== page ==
Life expectancy has increased dramatically since the turn of the 20th century. Our challenge is to make the most of our bonus years—to not only live longer, but to live better as well.
Numerous studies have documented the fact that involvement in productive activities contributes to the health and well-being of older Americans. Nonetheless, many individuals are reluctant to set new goals or take on new challenges because they lack confidence in themselves in certain areas. However, authors Deborah Block and Lee Richmond wrote in Soul Work:
“It is never too late to pursue the work that speaks to us from inside ourselves. We are called to recognize our strengths, and it is never too late to hear that call.”
In addition, many individuals believe that their health and happiness depend on someone else—they wait for another person (perhaps a spouse, adult child, or a friend) to initiate positive action steps. In contrast, an effective mantra for everyone, regardless of age, is this: “If it is to be, it is up to me.”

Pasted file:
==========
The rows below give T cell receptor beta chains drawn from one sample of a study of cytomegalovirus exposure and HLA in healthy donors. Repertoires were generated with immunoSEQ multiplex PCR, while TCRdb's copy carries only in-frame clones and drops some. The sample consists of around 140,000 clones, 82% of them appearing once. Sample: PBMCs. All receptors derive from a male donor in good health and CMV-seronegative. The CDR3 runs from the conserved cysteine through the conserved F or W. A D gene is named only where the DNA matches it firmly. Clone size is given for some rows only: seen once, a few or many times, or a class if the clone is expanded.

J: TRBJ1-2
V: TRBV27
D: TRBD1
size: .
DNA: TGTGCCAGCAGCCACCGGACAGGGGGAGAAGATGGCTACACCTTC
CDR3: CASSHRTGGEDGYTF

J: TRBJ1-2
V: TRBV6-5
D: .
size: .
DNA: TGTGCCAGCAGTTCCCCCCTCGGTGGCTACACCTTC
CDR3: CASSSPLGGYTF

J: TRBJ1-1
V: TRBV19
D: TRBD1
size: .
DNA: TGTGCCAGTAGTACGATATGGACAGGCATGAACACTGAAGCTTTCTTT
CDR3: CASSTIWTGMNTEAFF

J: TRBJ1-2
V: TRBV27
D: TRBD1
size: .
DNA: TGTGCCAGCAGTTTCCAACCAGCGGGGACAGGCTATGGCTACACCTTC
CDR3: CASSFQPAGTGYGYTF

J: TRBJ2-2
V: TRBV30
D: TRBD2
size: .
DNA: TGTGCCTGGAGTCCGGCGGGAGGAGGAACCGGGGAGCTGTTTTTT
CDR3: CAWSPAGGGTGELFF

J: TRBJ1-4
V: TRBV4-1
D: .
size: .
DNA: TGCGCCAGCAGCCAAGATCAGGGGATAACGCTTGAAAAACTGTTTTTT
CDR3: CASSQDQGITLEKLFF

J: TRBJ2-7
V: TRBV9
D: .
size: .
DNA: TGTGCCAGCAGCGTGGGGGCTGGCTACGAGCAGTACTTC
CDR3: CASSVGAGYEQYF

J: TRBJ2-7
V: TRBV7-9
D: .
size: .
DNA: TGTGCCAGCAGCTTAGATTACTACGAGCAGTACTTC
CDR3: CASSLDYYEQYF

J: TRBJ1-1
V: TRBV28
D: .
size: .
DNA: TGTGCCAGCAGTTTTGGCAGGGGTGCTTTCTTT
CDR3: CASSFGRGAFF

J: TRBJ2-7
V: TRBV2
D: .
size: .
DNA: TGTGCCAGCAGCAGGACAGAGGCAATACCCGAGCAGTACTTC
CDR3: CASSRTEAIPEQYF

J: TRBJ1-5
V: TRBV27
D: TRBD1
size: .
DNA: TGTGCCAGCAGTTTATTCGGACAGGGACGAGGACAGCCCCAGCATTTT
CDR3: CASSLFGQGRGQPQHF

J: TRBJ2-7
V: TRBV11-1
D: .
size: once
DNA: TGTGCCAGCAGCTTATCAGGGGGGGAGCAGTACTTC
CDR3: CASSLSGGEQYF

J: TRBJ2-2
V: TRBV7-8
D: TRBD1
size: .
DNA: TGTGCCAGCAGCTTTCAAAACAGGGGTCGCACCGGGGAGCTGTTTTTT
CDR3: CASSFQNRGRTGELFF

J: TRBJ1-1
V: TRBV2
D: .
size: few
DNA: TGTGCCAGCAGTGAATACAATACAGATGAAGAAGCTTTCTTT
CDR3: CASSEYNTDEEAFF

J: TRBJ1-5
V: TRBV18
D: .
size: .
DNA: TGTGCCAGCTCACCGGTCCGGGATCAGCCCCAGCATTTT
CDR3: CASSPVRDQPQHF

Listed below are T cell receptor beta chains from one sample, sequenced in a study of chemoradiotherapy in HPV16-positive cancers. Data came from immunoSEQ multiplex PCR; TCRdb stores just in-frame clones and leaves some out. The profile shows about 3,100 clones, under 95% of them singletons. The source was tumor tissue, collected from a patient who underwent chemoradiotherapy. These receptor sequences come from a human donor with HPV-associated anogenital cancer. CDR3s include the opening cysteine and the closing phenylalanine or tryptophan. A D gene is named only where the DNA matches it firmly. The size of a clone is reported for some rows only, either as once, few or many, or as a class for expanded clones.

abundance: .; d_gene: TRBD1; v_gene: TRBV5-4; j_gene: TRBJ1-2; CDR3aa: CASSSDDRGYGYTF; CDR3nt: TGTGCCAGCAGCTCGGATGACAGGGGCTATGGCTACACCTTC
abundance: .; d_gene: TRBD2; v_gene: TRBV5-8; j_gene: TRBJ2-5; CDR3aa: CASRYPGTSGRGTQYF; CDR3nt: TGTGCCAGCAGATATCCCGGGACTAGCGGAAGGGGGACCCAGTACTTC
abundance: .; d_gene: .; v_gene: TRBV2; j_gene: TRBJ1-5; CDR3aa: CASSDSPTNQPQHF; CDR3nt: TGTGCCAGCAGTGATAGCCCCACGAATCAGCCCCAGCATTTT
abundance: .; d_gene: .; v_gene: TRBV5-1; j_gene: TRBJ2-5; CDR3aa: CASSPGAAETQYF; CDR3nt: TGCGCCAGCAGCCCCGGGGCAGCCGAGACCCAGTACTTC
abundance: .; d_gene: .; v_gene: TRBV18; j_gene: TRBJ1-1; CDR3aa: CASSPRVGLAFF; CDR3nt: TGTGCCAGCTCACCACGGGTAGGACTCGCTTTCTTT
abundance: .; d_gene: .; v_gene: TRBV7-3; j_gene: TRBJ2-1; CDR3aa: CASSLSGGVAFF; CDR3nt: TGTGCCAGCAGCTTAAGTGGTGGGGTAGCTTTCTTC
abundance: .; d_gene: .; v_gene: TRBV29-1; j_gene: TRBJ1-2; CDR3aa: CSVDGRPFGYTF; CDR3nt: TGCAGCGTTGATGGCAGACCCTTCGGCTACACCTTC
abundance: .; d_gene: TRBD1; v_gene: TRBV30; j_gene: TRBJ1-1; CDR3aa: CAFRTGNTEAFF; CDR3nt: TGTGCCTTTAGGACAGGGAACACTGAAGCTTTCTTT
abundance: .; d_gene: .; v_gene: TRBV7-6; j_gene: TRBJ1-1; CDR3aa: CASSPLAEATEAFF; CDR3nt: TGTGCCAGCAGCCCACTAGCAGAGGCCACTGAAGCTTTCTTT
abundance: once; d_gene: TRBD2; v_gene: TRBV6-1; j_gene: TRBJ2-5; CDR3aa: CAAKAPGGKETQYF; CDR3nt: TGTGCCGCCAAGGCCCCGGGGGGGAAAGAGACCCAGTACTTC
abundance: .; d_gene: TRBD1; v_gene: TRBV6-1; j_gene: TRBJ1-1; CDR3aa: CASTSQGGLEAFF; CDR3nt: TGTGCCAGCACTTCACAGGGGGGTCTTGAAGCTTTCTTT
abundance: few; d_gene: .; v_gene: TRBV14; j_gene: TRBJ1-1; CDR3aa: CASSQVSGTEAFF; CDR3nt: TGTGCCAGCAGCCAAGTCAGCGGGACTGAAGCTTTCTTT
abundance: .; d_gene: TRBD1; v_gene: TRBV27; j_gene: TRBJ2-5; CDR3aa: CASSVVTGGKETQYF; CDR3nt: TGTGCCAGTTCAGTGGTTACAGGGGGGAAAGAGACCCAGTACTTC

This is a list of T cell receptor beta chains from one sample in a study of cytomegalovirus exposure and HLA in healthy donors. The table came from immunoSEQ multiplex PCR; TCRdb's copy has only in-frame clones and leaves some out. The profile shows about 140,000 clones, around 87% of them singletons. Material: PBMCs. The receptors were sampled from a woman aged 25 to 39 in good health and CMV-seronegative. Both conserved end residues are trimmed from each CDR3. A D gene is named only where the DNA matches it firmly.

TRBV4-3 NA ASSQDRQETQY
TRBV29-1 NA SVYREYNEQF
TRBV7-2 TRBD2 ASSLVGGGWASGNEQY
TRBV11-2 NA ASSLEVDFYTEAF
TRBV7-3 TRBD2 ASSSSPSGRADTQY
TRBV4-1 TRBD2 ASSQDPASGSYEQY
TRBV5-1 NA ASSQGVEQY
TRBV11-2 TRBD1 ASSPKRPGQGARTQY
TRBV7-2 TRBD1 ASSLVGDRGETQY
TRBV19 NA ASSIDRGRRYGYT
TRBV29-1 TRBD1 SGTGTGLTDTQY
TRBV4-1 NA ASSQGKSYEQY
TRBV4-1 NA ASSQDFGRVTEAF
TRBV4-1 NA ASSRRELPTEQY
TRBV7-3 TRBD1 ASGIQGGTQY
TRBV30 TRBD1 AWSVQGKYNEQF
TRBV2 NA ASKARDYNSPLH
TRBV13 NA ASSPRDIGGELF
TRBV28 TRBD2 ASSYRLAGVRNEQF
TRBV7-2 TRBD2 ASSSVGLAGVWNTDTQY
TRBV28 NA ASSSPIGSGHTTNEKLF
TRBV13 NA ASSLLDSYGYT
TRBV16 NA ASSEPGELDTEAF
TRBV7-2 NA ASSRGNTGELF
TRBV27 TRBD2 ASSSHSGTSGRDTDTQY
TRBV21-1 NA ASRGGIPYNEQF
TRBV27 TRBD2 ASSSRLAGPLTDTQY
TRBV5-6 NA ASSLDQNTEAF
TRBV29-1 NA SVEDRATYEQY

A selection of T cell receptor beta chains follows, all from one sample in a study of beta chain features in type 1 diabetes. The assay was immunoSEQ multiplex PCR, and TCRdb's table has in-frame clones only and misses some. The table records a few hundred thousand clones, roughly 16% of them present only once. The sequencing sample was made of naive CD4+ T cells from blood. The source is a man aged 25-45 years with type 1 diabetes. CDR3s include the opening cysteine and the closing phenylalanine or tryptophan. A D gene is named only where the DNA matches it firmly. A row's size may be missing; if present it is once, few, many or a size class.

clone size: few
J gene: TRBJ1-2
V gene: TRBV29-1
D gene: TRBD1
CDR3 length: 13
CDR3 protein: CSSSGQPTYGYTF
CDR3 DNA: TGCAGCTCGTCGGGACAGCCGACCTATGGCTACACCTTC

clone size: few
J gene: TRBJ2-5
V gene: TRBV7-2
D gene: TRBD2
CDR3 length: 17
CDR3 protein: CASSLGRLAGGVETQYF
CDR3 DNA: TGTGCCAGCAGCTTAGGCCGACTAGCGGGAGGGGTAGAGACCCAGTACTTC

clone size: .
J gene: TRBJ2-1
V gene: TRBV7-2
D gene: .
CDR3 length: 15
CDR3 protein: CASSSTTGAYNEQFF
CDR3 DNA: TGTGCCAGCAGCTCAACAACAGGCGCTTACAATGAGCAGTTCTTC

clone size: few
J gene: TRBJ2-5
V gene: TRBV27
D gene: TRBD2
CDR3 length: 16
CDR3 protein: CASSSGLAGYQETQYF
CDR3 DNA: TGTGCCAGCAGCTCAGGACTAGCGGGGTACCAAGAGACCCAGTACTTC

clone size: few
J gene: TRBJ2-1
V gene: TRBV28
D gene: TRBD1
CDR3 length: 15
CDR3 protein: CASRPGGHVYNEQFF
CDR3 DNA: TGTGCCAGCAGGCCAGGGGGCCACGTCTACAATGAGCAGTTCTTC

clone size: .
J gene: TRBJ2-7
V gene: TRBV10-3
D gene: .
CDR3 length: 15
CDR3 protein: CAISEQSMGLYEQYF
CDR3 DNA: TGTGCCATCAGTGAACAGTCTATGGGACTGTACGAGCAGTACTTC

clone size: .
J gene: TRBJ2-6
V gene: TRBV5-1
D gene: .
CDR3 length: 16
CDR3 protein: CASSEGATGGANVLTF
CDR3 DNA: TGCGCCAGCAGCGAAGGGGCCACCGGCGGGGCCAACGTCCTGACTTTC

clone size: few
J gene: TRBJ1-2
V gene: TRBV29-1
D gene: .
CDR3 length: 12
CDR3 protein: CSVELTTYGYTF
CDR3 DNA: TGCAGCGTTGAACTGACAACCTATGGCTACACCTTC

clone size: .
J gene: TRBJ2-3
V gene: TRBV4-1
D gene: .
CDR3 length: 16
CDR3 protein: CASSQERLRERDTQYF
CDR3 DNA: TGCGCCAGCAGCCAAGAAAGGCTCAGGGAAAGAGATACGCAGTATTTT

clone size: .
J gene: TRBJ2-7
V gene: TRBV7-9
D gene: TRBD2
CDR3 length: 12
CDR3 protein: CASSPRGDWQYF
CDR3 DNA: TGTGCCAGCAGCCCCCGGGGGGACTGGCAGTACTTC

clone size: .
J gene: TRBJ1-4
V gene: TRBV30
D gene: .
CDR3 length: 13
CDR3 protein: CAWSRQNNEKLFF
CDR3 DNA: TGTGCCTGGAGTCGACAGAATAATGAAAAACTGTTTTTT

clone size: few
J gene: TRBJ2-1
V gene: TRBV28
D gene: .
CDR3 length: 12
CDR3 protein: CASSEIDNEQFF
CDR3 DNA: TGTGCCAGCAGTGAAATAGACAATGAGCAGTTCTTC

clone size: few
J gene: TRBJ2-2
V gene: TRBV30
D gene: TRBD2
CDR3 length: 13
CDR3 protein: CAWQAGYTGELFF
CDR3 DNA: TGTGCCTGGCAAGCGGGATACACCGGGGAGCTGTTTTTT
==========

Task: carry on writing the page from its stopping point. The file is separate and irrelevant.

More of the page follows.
It is also important to reject traditional concepts of retirement that view this stage of life as a time for rest and relaxation. Although leisure is necessary to refresh the body, mind, and spirit, too much leisure can lead to indifference and lethargy. In her book I Could Do Anything if I Just Knew What It Was, Barbara Sher wrote:
“You’ll never be happy just amusing yourself… Even in retirement, even when you’re only looking to get off the fast track and ‘smell the roses,’ you should be pushing past what you merely enjoy into what has real meaning to you.”
Make it a priority to invest in yourself physically, mentally, and socially at every age and stage of your life. Goals, new challenges, and productive activities are always key components of living a happy life full of meaning and purpose. The choices you make on a daily basis are cumulative and will determine the quality of life you experience 10, 20, and 30 years in the future. In The Prosperous Retirement, Michael Stein wrote:
“Retirement is something you should spend your lifetime building.”
Reprinted by permission of Money Quotient, Inc.